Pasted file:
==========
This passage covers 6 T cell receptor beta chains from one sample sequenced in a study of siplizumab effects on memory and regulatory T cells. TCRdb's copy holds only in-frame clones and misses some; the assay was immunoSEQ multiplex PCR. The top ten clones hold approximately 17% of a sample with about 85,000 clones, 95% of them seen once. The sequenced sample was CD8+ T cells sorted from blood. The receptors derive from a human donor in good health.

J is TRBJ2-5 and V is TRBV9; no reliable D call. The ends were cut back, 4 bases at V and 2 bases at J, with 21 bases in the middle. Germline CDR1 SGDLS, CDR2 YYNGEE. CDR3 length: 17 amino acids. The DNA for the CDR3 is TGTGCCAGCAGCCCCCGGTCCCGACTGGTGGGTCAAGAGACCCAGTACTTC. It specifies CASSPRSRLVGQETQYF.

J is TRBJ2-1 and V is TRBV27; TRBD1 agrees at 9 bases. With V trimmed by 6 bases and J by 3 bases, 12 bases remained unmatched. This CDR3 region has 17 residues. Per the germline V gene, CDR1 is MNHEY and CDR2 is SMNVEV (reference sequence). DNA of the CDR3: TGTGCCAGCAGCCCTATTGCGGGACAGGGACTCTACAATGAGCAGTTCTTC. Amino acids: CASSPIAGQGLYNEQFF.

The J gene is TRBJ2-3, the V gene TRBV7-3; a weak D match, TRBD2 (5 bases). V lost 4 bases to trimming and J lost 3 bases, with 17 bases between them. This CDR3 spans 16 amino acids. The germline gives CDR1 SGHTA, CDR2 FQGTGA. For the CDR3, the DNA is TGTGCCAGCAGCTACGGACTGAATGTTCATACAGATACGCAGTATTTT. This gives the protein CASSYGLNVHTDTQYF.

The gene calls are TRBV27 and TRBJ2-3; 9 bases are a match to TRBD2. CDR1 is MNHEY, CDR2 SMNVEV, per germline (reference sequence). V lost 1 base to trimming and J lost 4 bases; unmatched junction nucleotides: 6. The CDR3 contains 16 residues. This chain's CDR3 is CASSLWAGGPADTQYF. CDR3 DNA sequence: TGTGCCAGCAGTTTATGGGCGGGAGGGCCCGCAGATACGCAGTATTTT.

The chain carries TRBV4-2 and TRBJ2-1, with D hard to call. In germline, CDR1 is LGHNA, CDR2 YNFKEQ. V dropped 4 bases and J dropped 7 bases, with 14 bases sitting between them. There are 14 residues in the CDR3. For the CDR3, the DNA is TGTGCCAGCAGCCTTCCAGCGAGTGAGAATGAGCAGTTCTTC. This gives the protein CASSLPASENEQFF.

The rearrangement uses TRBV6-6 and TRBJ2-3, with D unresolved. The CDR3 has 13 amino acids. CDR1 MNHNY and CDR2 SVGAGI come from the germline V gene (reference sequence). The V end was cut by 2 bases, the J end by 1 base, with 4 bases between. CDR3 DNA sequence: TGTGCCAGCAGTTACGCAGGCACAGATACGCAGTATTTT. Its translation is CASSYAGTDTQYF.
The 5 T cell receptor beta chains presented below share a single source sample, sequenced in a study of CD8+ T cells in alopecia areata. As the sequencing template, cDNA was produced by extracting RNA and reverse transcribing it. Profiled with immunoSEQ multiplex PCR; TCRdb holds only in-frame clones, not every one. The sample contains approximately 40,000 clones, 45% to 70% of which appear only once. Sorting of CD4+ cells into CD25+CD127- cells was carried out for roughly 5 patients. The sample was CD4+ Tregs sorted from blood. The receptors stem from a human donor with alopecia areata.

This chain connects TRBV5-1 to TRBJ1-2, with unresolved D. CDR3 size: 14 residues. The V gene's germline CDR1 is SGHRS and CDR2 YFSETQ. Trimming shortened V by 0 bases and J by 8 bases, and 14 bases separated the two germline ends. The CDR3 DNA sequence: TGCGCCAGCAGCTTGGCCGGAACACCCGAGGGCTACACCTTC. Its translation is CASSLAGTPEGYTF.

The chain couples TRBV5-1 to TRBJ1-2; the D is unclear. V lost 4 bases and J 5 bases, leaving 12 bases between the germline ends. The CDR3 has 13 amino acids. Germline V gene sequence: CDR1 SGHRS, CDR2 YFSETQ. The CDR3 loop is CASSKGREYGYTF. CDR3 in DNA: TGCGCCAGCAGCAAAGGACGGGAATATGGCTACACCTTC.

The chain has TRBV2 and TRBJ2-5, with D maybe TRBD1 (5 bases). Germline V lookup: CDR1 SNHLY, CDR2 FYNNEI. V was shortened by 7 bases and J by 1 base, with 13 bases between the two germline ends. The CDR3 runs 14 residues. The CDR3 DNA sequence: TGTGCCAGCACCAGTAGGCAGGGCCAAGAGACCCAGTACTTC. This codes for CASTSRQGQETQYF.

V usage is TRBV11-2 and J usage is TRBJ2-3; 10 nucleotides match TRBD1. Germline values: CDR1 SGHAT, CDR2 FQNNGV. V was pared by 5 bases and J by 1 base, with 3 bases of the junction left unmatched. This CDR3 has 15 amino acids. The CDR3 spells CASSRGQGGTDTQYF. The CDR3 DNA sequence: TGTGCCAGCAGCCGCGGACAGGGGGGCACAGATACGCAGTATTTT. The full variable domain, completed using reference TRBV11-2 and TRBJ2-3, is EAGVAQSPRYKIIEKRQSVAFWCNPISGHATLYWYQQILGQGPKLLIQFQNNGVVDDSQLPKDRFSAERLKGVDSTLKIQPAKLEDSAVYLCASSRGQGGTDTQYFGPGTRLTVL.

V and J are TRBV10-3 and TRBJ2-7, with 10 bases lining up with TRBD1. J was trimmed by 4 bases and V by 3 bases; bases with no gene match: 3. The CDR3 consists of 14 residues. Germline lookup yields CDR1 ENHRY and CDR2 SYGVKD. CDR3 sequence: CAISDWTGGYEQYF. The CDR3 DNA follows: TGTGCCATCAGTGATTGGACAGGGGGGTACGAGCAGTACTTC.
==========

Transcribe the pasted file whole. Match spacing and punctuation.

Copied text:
This passage covers 6 T cell receptor beta chains from one sample sequenced in a study of siplizumab effects on memory and regulatory T cells. TCRdb's copy holds only in-frame clones and misses some; the assay was immunoSEQ multiplex PCR. The top ten clones hold approximately 17% of a sample with about 85,000 clones, 95% of them seen once. The sequenced sample was CD8+ T cells sorted from blood. The receptors derive from a human donor in good health.

J is TRBJ2-5 and V is TRBV9; no reliable D call. The ends were cut back, 4 bases at V and 2 bases at J, with 21 bases in the middle. Germline CDR1 SGDLS, CDR2 YYNGEE. CDR3 length: 17 amino acids. The DNA for the CDR3 is TGTGCCAGCAGCCCCCGGTCCCGACTGGTGGGTCAAGAGACCCAGTACTTC. It specifies CASSPRSRLVGQETQYF.

J is TRBJ2-1 and V is TRBV27; TRBD1 agrees at 9 bases. With V trimmed by 6 bases and J by 3 bases, 12 bases remained unmatched. This CDR3 region has 17 residues. Per the germline V gene, CDR1 is MNHEY and CDR2 is SMNVEV (reference sequence). DNA of the CDR3: TGTGCCAGCAGCCCTATTGCGGGACAGGGACTCTACAATGAGCAGTTCTTC. Amino acids: CASSPIAGQGLYNEQFF.

The J gene is TRBJ2-3, the V gene TRBV7-3; a weak D match, TRBD2 (5 bases). V lost 4 bases to trimming and J lost 3 bases, with 17 bases between them. This CDR3 spans 16 amino acids. The germline gives CDR1 SGHTA, CDR2 FQGTGA. For the CDR3, the DNA is TGTGCCAGCAGCTACGGACTGAATGTTCATACAGATACGCAGTATTTT. This gives the protein CASSYGLNVHTDTQYF.

The gene calls are TRBV27 and TRBJ2-3; 9 bases are a match to TRBD2. CDR1 is MNHEY, CDR2 SMNVEV, per germline (reference sequence). V lost 1 base to trimming and J lost 4 bases; unmatched junction nucleotides: 6. The CDR3 contains 16 residues. This chain's CDR3 is CASSLWAGGPADTQYF. CDR3 DNA sequence: TGTGCCAGCAGTTTATGGGCGGGAGGGCCCGCAGATACGCAGTATTTT.

The chain carries TRBV4-2 and TRBJ2-1, with D hard to call. In germline, CDR1 is LGHNA, CDR2 YNFKEQ. V dropped 4 bases and J dropped 7 bases, with 14 bases sitting between them. There are 14 residues in the CDR3. For the CDR3, the DNA is TGTGCCAGCAGCCTTCCAGCGAGTGAGAATGAGCAGTTCTTC. This gives the protein CASSLPASENEQFF.

The rearrangement uses TRBV6-6 and TRBJ2-3, with D unresolved. The CDR3 has 13 amino acids. CDR1 MNHNY and CDR2 SVGAGI come from the germline V gene (reference sequence). The V end was cut by 2 bases, the J end by 1 base, with 4 bases between. CDR3 DNA sequence: TGTGCCAGCAGTTACGCAGGCACAGATACGCAGTATTTT. Its translation is CASSYAGTDTQYF.
The 5 T cell receptor beta chains presented below share a single source sample, sequenced in a study of CD8+ T cells in alopecia areata. As the sequencing template, cDNA was produced by extracting RNA and reverse transcribing it. Profiled with immunoSEQ multiplex PCR; TCRdb holds only in-frame clones, not every one. The sample contains approximately 40,000 clones, 45% to 70% of which appear only once. Sorting of CD4+ cells into CD25+CD127- cells was carried out for roughly 5 patients. The sample was CD4+ Tregs sorted from blood. The receptors stem from a human donor with alopecia areata.

This chain connects TRBV5-1 to TRBJ1-2, with unresolved D. CDR3 size: 14 residues. The V gene's germline CDR1 is SGHRS and CDR2 YFSETQ. Trimming shortened V by 0 bases and J by 8 bases, and 14 bases separated the two germline ends. The CDR3 DNA sequence: TGCGCCAGCAGCTTGGCCGGAACACCCGAGGGCTACACCTTC. Its translation is CASSLAGTPEGYTF.

The chain couples TRBV5-1 to TRBJ1-2; the D is unclear. V lost 4 bases and J 5 bases, leaving 12 bases between the germline ends. The CDR3 has 13 amino acids. Germline V gene sequence: CDR1 SGHRS, CDR2 YFSETQ. The CDR3 loop is CASSKGREYGYTF. CDR3 in DNA: TGCGCCAGCAGCAAAGGACGGGAATATGGCTACACCTTC.

The chain has TRBV2 and TRBJ2-5, with D maybe TRBD1 (5 bases). Germline V lookup: CDR1 SNHLY, CDR2 FYNNEI. V was shortened by 7 bases and J by 1 base, with 13 bases between the two germline ends. The CDR3 runs 14 residues. The CDR3 DNA sequence: TGTGCCAGCACCAGTAGGCAGGGCCAAGAGACCCAGTACTTC. This codes for CASTSRQGQETQYF.

V usage is TRBV11-2 and J usage is TRBJ2-3; 10 nucleotides match TRBD1. Germline values: CDR1 SGHAT, CDR2 FQNNGV. V was pared by 5 bases and J by 1 base, with 3 bases of the junction left unmatched. This CDR3 has 15 amino acids. The CDR3 spells CASSRGQGGTDTQYF. The CDR3 DNA sequence: TGTGCCAGCAGCCGCGGACAGGGGGGCACAGATACGCAGTATTTT. The full variable domain, completed using reference TRBV11-2 and TRBJ2-3, is EAGVAQSPRYKIIEKRQSVAFWCNPISGHATLYWYQQILGQGPKLLIQFQNNGVVDDSQLPKDRFSAERLKGVDSTLKIQPAKLEDSAVYLCASSRGQGGTDTQYFGPGTRLTVL.

V and J are TRBV10-3 and TRBJ2-7, with 10 bases lining up with TRBD1. J was trimmed by 4 bases and V by 3 bases; bases with no gene match: 3. The CDR3 consists of 14 residues. Germline lookup yields CDR1 ENHRY and CDR2 SYGVKD. CDR3 sequence: CAISDWTGGYEQYF. The CDR3 DNA follows: TGTGCCATCAGTGATTGGACAGGGGGGTACGAGCAGTACTTC.